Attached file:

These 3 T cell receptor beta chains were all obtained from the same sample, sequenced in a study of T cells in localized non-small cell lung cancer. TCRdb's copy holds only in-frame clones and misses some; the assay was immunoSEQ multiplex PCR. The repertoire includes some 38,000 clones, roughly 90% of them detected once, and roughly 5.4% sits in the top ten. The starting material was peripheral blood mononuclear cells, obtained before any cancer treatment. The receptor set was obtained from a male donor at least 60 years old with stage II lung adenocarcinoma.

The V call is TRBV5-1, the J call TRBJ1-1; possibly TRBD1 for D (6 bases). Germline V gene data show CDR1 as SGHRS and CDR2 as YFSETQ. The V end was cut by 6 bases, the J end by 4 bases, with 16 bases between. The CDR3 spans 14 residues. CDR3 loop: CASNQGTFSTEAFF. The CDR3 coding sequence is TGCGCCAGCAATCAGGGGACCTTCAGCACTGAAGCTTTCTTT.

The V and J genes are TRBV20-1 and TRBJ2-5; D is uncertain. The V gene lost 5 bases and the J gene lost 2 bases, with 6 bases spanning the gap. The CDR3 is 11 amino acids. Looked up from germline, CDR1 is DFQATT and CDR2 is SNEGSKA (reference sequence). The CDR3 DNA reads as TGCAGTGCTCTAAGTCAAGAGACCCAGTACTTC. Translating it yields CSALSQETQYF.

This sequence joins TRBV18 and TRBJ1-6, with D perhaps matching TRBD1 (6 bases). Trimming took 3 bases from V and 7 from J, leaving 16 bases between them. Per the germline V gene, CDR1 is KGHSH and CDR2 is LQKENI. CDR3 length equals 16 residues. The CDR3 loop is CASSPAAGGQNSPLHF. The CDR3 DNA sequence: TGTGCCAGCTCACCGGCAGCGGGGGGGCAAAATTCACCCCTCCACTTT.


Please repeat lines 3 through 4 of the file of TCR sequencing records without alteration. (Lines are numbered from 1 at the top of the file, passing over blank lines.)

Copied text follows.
The V and J genes are TRBV20-1 and TRBJ2-5; D is uncertain. The V gene lost 5 bases and the J gene lost 2 bases, with 6 bases spanning the gap. The CDR3 is 11 amino acids. Looked up from germline, CDR1 is DFQATT and CDR2 is SNEGSKA (reference sequence). The CDR3 DNA reads as TGCAGTGCTCTAAGTCAAGAGACCCAGTACTTC. Translating it yields CSALSQETQYF.

This sequence joins TRBV18 and TRBJ1-6, with D perhaps matching TRBD1 (6 bases). Trimming took 3 bases from V and 7 from J, leaving 16 bases between them. Per the germline V gene, CDR1 is KGHSH and CDR2 is LQKENI. CDR3 length equals 16 residues. The CDR3 loop is CASSPAAGGQNSPLHF. The CDR3 DNA sequence: TGTGCCAGCTCACCGGCAGCGGGGGGGCAAAATTCACCCCTCCACTTT.